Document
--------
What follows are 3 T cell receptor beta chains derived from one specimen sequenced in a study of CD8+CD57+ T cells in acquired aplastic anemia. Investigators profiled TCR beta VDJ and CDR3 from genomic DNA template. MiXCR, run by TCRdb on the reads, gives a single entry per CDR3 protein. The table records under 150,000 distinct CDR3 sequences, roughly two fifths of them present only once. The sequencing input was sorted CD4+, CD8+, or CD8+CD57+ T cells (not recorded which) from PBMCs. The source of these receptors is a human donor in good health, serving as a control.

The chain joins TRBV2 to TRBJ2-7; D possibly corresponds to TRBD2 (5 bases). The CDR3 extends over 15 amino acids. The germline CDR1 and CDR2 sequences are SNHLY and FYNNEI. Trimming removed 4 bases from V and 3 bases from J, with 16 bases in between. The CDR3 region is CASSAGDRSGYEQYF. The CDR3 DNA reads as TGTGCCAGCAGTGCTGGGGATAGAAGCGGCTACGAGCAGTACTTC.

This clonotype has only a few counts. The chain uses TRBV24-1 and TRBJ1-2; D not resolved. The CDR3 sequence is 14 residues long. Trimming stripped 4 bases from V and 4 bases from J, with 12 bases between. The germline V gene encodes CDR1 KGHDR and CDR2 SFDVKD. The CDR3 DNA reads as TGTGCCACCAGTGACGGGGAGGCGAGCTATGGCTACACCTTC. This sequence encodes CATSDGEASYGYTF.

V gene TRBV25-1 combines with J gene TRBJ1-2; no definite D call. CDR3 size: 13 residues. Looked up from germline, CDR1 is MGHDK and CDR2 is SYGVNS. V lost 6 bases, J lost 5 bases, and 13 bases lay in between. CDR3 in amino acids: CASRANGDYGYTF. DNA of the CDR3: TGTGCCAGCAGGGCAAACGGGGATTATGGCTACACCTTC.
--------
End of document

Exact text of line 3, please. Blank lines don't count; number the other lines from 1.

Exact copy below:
This clonotype has only a few counts. The chain uses TRBV24-1 and TRBJ1-2; D not resolved. The CDR3 sequence is 14 residues long. Trimming stripped 4 bases from V and 4 bases from J, with 12 bases between. The germline V gene encodes CDR1 KGHDR and CDR2 SFDVKD. The CDR3 DNA reads as TGTGCCACCAGTGACGGGGAGGCGAGCTATGGCTACACCTTC. This sequence encodes CATSDGEASYGYTF.